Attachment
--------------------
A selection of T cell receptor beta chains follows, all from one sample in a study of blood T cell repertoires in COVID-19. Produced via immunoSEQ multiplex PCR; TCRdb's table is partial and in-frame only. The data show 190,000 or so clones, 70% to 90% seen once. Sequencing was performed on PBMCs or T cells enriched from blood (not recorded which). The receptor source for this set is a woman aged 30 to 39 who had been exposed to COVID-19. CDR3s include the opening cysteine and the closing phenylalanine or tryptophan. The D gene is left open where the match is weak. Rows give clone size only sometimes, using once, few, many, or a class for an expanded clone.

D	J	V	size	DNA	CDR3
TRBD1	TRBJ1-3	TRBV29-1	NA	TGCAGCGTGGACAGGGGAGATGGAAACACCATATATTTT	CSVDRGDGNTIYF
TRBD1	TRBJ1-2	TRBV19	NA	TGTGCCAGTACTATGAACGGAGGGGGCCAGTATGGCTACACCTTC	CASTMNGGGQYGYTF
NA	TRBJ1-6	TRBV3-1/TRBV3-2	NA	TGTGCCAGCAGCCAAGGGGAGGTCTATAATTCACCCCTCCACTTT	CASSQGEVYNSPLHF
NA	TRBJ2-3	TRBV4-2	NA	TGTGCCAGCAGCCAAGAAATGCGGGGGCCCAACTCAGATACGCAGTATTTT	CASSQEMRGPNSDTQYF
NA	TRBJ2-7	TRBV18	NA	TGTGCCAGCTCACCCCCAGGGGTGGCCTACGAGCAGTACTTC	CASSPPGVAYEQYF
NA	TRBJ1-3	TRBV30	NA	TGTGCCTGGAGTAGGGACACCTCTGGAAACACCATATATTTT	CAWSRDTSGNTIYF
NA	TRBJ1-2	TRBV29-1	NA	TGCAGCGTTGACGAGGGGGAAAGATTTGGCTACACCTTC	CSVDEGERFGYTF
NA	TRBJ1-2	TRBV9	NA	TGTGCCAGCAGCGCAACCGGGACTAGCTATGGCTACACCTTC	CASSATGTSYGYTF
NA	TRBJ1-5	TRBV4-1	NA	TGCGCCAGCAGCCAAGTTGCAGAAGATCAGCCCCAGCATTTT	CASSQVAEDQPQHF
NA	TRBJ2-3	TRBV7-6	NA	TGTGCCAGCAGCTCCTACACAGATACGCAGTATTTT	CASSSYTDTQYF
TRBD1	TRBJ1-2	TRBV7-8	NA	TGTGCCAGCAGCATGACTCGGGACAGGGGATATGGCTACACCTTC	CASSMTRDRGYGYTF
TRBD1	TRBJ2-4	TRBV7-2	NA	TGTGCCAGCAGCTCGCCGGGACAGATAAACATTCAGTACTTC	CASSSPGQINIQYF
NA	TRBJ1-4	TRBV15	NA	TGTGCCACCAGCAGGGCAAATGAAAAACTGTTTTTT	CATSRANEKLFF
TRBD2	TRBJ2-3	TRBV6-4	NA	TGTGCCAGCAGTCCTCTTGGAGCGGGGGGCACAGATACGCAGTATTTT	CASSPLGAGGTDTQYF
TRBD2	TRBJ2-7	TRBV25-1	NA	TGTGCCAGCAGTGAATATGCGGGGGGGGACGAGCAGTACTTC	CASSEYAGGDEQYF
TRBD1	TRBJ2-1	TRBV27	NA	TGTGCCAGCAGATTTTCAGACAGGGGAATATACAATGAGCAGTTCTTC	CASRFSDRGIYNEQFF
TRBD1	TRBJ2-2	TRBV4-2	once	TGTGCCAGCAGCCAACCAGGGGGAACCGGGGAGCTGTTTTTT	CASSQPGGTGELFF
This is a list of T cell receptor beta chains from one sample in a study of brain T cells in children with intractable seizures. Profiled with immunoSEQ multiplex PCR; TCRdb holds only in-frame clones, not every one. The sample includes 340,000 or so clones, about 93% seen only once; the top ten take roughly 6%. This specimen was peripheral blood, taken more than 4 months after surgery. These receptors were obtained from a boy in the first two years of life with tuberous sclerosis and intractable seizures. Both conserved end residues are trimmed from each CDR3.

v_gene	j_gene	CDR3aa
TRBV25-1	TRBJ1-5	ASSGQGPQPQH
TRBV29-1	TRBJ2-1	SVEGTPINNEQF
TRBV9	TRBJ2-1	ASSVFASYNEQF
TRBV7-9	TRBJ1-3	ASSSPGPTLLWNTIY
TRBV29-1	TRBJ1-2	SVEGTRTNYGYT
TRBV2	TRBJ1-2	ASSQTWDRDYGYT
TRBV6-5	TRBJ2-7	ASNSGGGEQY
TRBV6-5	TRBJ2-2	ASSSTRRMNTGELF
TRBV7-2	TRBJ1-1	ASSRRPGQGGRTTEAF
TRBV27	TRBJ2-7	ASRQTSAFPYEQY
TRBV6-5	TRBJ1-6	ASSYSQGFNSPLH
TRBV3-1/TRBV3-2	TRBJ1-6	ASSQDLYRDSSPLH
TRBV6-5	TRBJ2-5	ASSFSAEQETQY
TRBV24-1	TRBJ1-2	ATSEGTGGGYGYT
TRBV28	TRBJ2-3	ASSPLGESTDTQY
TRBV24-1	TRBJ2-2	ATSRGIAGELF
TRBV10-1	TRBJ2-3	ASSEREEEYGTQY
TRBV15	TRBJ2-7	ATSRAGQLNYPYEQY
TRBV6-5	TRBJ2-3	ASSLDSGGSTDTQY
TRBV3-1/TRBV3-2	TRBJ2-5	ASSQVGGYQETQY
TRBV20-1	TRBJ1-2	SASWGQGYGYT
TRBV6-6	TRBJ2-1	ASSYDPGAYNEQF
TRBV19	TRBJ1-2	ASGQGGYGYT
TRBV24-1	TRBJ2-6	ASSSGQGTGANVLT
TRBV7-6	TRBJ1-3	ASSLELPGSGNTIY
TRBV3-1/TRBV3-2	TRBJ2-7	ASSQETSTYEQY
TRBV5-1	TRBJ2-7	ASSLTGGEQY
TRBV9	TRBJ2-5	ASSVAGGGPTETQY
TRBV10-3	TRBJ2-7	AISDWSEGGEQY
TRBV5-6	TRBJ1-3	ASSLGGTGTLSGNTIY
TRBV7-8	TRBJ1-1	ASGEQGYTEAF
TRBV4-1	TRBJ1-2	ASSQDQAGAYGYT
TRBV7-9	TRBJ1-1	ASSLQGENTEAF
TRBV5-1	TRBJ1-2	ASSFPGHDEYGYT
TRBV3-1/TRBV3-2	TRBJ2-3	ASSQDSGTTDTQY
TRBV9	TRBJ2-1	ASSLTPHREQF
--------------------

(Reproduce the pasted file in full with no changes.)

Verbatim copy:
A selection of T cell receptor beta chains follows, all from one sample in a study of blood T cell repertoires in COVID-19. Produced via immunoSEQ multiplex PCR; TCRdb's table is partial and in-frame only. The data show 190,000 or so clones, 70% to 90% seen once. Sequencing was performed on PBMCs or T cells enriched from blood (not recorded which). The receptor source for this set is a woman aged 30 to 39 who had been exposed to COVID-19. CDR3s include the opening cysteine and the closing phenylalanine or tryptophan. The D gene is left open where the match is weak. Rows give clone size only sometimes, using once, few, many, or a class for an expanded clone.

D	J	V	size	DNA	CDR3
TRBD1	TRBJ1-3	TRBV29-1	NA	TGCAGCGTGGACAGGGGAGATGGAAACACCATATATTTT	CSVDRGDGNTIYF
TRBD1	TRBJ1-2	TRBV19	NA	TGTGCCAGTACTATGAACGGAGGGGGCCAGTATGGCTACACCTTC	CASTMNGGGQYGYTF
NA	TRBJ1-6	TRBV3-1/TRBV3-2	NA	TGTGCCAGCAGCCAAGGGGAGGTCTATAATTCACCCCTCCACTTT	CASSQGEVYNSPLHF
NA	TRBJ2-3	TRBV4-2	NA	TGTGCCAGCAGCCAAGAAATGCGGGGGCCCAACTCAGATACGCAGTATTTT	CASSQEMRGPNSDTQYF
NA	TRBJ2-7	TRBV18	NA	TGTGCCAGCTCACCCCCAGGGGTGGCCTACGAGCAGTACTTC	CASSPPGVAYEQYF
NA	TRBJ1-3	TRBV30	NA	TGTGCCTGGAGTAGGGACACCTCTGGAAACACCATATATTTT	CAWSRDTSGNTIYF
NA	TRBJ1-2	TRBV29-1	NA	TGCAGCGTTGACGAGGGGGAAAGATTTGGCTACACCTTC	CSVDEGERFGYTF
NA	TRBJ1-2	TRBV9	NA	TGTGCCAGCAGCGCAACCGGGACTAGCTATGGCTACACCTTC	CASSATGTSYGYTF
NA	TRBJ1-5	TRBV4-1	NA	TGCGCCAGCAGCCAAGTTGCAGAAGATCAGCCCCAGCATTTT	CASSQVAEDQPQHF
NA	TRBJ2-3	TRBV7-6	NA	TGTGCCAGCAGCTCCTACACAGATACGCAGTATTTT	CASSSYTDTQYF
TRBD1	TRBJ1-2	TRBV7-8	NA	TGTGCCAGCAGCATGACTCGGGACAGGGGATATGGCTACACCTTC	CASSMTRDRGYGYTF
TRBD1	TRBJ2-4	TRBV7-2	NA	TGTGCCAGCAGCTCGCCGGGACAGATAAACATTCAGTACTTC	CASSSPGQINIQYF
NA	TRBJ1-4	TRBV15	NA	TGTGCCACCAGCAGGGCAAATGAAAAACTGTTTTTT	CATSRANEKLFF
TRBD2	TRBJ2-3	TRBV6-4	NA	TGTGCCAGCAGTCCTCTTGGAGCGGGGGGCACAGATACGCAGTATTTT	CASSPLGAGGTDTQYF
TRBD2	TRBJ2-7	TRBV25-1	NA	TGTGCCAGCAGTGAATATGCGGGGGGGGACGAGCAGTACTTC	CASSEYAGGDEQYF
TRBD1	TRBJ2-1	TRBV27	NA	TGTGCCAGCAGATTTTCAGACAGGGGAATATACAATGAGCAGTTCTTC	CASRFSDRGIYNEQFF
TRBD1	TRBJ2-2	TRBV4-2	once	TGTGCCAGCAGCCAACCAGGGGGAACCGGGGAGCTGTTTTTT	CASSQPGGTGELFF
This is a list of T cell receptor beta chains from one sample in a study of brain T cells in children with intractable seizures. Profiled with immunoSEQ multiplex PCR; TCRdb holds only in-frame clones, not every one. The sample includes 340,000 or so clones, about 93% seen only once; the top ten take roughly 6%. This specimen was peripheral blood, taken more than 4 months after surgery. These receptors were obtained from a boy in the first two years of life with tuberous sclerosis and intractable seizures. Both conserved end residues are trimmed from each CDR3.

v_gene	j_gene	CDR3aa
TRBV25-1	TRBJ1-5	ASSGQGPQPQH
TRBV29-1	TRBJ2-1	SVEGTPINNEQF
TRBV9	TRBJ2-1	ASSVFASYNEQF
TRBV7-9	TRBJ1-3	ASSSPGPTLLWNTIY
TRBV29-1	TRBJ1-2	SVEGTRTNYGYT
TRBV2	TRBJ1-2	ASSQTWDRDYGYT
TRBV6-5	TRBJ2-7	ASNSGGGEQY
TRBV6-5	TRBJ2-2	ASSSTRRMNTGELF
TRBV7-2	TRBJ1-1	ASSRRPGQGGRTTEAF
TRBV27	TRBJ2-7	ASRQTSAFPYEQY
TRBV6-5	TRBJ1-6	ASSYSQGFNSPLH
TRBV3-1/TRBV3-2	TRBJ1-6	ASSQDLYRDSSPLH
TRBV6-5	TRBJ2-5	ASSFSAEQETQY
TRBV24-1	TRBJ1-2	ATSEGTGGGYGYT
TRBV28	TRBJ2-3	ASSPLGESTDTQY
TRBV24-1	TRBJ2-2	ATSRGIAGELF
TRBV10-1	TRBJ2-3	ASSEREEEYGTQY
TRBV15	TRBJ2-7	ATSRAGQLNYPYEQY
TRBV6-5	TRBJ2-3	ASSLDSGGSTDTQY
TRBV3-1/TRBV3-2	TRBJ2-5	ASSQVGGYQETQY
TRBV20-1	TRBJ1-2	SASWGQGYGYT
TRBV6-6	TRBJ2-1	ASSYDPGAYNEQF
TRBV19	TRBJ1-2	ASGQGGYGYT
TRBV24-1	TRBJ2-6	ASSSGQGTGANVLT
TRBV7-6	TRBJ1-3	ASSLELPGSGNTIY
TRBV3-1/TRBV3-2	TRBJ2-7	ASSQETSTYEQY
TRBV5-1	TRBJ2-7	ASSLTGGEQY
TRBV9	TRBJ2-5	ASSVAGGGPTETQY
TRBV10-3	TRBJ2-7	AISDWSEGGEQY
TRBV5-6	TRBJ1-3	ASSLGGTGTLSGNTIY
TRBV7-8	TRBJ1-1	ASGEQGYTEAF
TRBV4-1	TRBJ1-2	ASSQDQAGAYGYT
TRBV7-9	TRBJ1-1	ASSLQGENTEAF
TRBV5-1	TRBJ1-2	ASSFPGHDEYGYT
TRBV3-1/TRBV3-2	TRBJ2-3	ASSQDSGTTDTQY
TRBV9	TRBJ2-1	ASSLTPHREQF